Last week in security news: the pandemic brought a surge in stolen data...to no one’s surprise, Google Drives makes some mistakes, some “how to” on deploying AWS Network Firewall, and more!
Corey: This is the AWS Morning Brief: Security Edition. AWS is fond of saying security is job zero. That means it’s nobody in particular’s job, which means it falls to the rest of us. Just the news you need to know, none of the fluff.
Corey: This episode is sponsored in part by our friends at Sysdig
. Sysdig is the solution for securing DevOps. They have a blog post that went up recently about how an insecure AWS Lambda function could be used as a pivot point to get access into your environment. They’ve also gone deep in-depth with a bunch of other approaches to how DevOps and security are inextricably linked. To learn more, visit sysdig.com
and tell them I sent you. That’s S-Y-S-D-I-G dot com. My thanks to them for their continued support of this ridiculous nonsense.
After the content for this episode was effectively laid out, AWS did a late Friday night announcement of a new GuardDuty enhancement that would automatically opt people in to a chargeable service unless they explicitly opted each account out. This obviously doesn’t thrill me or other affected customers. so, as I record this, the situation is still evolving, but rest assured I’m going to have further thoughts on this next week.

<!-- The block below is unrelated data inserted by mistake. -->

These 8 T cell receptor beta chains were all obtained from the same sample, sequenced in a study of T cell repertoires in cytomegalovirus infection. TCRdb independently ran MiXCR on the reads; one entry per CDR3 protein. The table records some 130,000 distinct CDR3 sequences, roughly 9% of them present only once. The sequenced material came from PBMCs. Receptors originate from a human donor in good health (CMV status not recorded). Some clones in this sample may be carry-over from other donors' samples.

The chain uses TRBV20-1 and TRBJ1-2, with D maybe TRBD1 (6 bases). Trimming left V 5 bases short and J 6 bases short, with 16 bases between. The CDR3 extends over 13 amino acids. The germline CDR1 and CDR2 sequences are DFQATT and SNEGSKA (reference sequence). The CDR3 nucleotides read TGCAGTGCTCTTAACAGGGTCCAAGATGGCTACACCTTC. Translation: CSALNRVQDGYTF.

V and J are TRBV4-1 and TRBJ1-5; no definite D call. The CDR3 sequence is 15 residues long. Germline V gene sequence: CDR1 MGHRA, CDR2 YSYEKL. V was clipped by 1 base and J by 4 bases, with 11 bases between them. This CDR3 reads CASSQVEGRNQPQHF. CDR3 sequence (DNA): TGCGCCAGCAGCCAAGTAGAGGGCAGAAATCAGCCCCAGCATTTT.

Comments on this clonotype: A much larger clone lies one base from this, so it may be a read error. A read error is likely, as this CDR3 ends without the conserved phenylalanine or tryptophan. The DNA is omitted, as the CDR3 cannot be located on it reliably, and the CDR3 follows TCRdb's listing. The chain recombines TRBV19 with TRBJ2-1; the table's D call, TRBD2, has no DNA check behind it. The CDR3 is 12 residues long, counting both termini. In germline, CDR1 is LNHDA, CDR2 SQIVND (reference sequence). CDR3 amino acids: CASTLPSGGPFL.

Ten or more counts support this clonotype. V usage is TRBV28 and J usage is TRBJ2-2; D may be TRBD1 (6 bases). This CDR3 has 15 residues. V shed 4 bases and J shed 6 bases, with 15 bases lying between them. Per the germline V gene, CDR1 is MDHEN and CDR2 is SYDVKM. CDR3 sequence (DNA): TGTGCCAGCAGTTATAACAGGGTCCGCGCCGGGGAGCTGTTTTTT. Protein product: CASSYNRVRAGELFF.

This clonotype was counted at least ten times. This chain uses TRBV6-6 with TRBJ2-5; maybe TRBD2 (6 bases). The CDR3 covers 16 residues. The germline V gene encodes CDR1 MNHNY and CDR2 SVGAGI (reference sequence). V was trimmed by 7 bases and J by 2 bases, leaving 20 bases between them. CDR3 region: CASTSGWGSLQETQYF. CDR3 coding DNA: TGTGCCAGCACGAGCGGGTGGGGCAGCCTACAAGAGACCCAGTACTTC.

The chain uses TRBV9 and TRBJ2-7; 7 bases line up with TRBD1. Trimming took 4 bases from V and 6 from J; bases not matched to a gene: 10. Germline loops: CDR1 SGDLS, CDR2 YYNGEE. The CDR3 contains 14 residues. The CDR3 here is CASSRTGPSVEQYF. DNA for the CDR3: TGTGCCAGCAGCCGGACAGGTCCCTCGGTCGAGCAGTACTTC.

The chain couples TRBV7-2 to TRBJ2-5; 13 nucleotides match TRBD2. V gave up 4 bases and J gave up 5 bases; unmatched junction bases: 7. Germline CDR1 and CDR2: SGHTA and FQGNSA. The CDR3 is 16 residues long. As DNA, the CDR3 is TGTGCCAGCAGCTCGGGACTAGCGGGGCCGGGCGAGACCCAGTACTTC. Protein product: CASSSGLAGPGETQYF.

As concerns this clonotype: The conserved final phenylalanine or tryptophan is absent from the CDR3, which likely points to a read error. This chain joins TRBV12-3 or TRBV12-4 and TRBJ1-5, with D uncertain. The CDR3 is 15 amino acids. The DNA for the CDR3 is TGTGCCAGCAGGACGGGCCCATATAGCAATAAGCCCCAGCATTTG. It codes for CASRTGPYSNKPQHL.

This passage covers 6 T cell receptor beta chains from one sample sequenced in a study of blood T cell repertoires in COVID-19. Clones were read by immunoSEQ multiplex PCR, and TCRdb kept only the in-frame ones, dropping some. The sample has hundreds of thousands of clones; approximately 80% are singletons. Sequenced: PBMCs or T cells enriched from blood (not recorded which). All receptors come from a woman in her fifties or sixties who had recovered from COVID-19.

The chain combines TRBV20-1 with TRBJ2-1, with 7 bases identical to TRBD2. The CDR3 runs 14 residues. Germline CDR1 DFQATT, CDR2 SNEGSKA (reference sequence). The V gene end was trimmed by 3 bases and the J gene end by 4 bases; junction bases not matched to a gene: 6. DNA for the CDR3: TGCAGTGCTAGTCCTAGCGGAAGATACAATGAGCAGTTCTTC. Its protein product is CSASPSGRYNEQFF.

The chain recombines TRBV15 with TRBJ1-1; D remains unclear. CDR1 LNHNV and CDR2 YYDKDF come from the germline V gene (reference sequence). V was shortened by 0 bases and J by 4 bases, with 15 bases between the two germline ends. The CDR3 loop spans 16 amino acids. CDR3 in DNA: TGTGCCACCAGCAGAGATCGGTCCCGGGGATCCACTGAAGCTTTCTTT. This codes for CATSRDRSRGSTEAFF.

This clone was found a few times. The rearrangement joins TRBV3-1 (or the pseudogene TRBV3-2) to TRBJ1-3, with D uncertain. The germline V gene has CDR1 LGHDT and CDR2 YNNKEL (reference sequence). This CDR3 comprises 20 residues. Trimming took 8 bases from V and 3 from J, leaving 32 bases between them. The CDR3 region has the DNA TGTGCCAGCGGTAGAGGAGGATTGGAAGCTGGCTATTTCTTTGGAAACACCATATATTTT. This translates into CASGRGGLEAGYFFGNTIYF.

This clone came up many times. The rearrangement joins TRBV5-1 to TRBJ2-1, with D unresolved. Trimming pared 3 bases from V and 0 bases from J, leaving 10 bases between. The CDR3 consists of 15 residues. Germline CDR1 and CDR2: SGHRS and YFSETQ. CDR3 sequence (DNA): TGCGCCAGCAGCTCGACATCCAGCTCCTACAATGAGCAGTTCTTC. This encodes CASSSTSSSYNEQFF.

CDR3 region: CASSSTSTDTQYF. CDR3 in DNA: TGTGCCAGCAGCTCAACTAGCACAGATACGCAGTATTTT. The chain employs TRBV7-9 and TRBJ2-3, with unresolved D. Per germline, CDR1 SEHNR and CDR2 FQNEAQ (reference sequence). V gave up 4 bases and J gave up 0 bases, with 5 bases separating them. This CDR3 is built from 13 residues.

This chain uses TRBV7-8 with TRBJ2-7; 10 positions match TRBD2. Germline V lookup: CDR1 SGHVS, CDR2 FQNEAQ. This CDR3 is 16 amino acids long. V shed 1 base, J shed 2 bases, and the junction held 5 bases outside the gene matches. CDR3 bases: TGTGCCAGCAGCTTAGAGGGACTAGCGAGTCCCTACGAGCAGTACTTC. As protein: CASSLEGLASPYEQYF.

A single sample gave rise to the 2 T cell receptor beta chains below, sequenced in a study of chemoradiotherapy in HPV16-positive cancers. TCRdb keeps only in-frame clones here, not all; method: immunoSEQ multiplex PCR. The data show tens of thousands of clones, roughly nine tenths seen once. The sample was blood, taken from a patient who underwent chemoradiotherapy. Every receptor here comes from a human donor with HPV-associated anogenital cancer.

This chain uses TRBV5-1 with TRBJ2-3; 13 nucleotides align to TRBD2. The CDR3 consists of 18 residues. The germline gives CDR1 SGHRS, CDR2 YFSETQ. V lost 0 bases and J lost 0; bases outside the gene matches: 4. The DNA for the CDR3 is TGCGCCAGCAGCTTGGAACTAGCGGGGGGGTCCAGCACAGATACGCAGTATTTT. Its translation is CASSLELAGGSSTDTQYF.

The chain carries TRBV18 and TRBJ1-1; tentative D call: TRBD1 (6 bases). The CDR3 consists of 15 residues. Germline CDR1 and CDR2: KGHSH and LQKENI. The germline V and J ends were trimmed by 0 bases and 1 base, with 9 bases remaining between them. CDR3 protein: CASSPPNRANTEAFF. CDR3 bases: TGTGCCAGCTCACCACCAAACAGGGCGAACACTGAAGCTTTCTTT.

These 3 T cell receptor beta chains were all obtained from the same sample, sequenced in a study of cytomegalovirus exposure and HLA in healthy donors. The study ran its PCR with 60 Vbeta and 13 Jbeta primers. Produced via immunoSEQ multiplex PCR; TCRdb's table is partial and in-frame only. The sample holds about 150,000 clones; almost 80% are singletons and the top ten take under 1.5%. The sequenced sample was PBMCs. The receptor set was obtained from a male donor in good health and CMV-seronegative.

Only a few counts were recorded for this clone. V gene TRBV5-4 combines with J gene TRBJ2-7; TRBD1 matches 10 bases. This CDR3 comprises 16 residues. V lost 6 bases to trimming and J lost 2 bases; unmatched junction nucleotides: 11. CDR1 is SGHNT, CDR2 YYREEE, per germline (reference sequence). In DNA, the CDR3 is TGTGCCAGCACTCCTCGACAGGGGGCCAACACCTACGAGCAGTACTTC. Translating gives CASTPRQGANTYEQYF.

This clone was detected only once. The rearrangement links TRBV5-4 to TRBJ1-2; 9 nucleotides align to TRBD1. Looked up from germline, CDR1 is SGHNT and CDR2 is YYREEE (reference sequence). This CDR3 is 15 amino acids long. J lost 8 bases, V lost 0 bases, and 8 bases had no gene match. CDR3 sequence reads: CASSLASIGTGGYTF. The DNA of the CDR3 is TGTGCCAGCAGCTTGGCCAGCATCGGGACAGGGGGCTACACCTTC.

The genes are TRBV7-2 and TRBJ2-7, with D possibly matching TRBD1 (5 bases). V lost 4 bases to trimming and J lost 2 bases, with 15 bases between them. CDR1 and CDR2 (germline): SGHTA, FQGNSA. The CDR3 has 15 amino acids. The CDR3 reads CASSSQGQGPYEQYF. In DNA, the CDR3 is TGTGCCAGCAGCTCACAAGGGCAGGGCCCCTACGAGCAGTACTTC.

Now, let’s see what happened last week in AWS security. so, last year, Wiz found three vulnerabilities
that allowed attackers to read or write into other customers’ AWS accounts. This flew beneath the radar at the time, but they’re all coming out of the woodwork now, and AWS’s security reputation, more or less, lies in tatters, replaced by a reputation for clamming up and admitting nothing. I’m already wincing at this summer’s re:Inforce keynote. if they try their usual messaging line, it’s not going to end well for them.
There was apparently a serious vulnerability within the Linux polkit library. It took Amazon Linux an embarrassingly long time
to acknowledge it and put out a release. Now, I’m not a fan of single-vendor Linux installs; any bets on how many non-Amazonians have commit rights to the distribution?
Failing to learn from experience is never a great look, but as per ProPublica, “Companies Leave Vast Amounts of Sensitive Data Unprotected”
despite decades of breaches. Please, please, please, if you’re listening to this, don’t be one of them. There’s no value in buying the latest whiz-bang vendor software to defend against state-level actors if you’re going to leave the S3 bucket containing the backups open to the world.
And an uncomfortable reminder that we might not be the only parties perusing our “private” files stored within various cloud providers, Google Drive started mistakenly flagging files as infringing copyright
. Now, amusingly the files in question tended to consist entirely of a single character within the file, but the reminder isn’t usually something that cloud providers want dangled in front of us. Once again we are, in fact, reminded that Google considers privacy to be keeping information between you and Google.